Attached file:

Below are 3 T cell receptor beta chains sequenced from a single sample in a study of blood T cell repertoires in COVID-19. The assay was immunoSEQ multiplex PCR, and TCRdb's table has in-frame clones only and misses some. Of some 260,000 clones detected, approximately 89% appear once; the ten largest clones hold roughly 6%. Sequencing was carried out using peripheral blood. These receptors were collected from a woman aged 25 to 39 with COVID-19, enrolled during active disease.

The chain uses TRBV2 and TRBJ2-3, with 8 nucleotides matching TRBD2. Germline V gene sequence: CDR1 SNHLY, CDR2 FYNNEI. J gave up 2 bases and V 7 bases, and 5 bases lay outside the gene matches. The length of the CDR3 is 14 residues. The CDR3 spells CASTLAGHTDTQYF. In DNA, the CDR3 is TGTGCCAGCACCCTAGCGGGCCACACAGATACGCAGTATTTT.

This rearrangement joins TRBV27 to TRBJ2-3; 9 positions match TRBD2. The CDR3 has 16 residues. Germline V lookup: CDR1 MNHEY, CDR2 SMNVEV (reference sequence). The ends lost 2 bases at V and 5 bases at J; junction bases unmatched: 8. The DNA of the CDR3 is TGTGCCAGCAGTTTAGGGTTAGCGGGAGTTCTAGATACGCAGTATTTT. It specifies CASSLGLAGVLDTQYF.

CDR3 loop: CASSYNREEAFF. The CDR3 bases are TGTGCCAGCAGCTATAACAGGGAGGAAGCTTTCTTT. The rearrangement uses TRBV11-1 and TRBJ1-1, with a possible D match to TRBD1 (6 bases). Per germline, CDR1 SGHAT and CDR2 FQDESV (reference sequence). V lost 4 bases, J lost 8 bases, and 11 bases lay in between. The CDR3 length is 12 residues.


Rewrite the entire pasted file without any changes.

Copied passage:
Below are 3 T cell receptor beta chains sequenced from a single sample in a study of blood T cell repertoires in COVID-19. The assay was immunoSEQ multiplex PCR, and TCRdb's table has in-frame clones only and misses some. Of some 260,000 clones detected, approximately 89% appear once; the ten largest clones hold roughly 6%. Sequencing was carried out using peripheral blood. These receptors were collected from a woman aged 25 to 39 with COVID-19, enrolled during active disease.

The chain uses TRBV2 and TRBJ2-3, with 8 nucleotides matching TRBD2. Germline V gene sequence: CDR1 SNHLY, CDR2 FYNNEI. J gave up 2 bases and V 7 bases, and 5 bases lay outside the gene matches. The length of the CDR3 is 14 residues. The CDR3 spells CASTLAGHTDTQYF. In DNA, the CDR3 is TGTGCCAGCACCCTAGCGGGCCACACAGATACGCAGTATTTT.

This rearrangement joins TRBV27 to TRBJ2-3; 9 positions match TRBD2. The CDR3 has 16 residues. Germline V lookup: CDR1 MNHEY, CDR2 SMNVEV (reference sequence). The ends lost 2 bases at V and 5 bases at J; junction bases unmatched: 8. The DNA of the CDR3 is TGTGCCAGCAGTTTAGGGTTAGCGGGAGTTCTAGATACGCAGTATTTT. It specifies CASSLGLAGVLDTQYF.

CDR3 loop: CASSYNREEAFF. The CDR3 bases are TGTGCCAGCAGCTATAACAGGGAGGAAGCTTTCTTT. The rearrangement uses TRBV11-1 and TRBJ1-1, with a possible D match to TRBD1 (6 bases). Per germline, CDR1 SGHAT and CDR2 FQDESV (reference sequence). V lost 4 bases, J lost 8 bases, and 11 bases lay in between. The CDR3 length is 12 residues.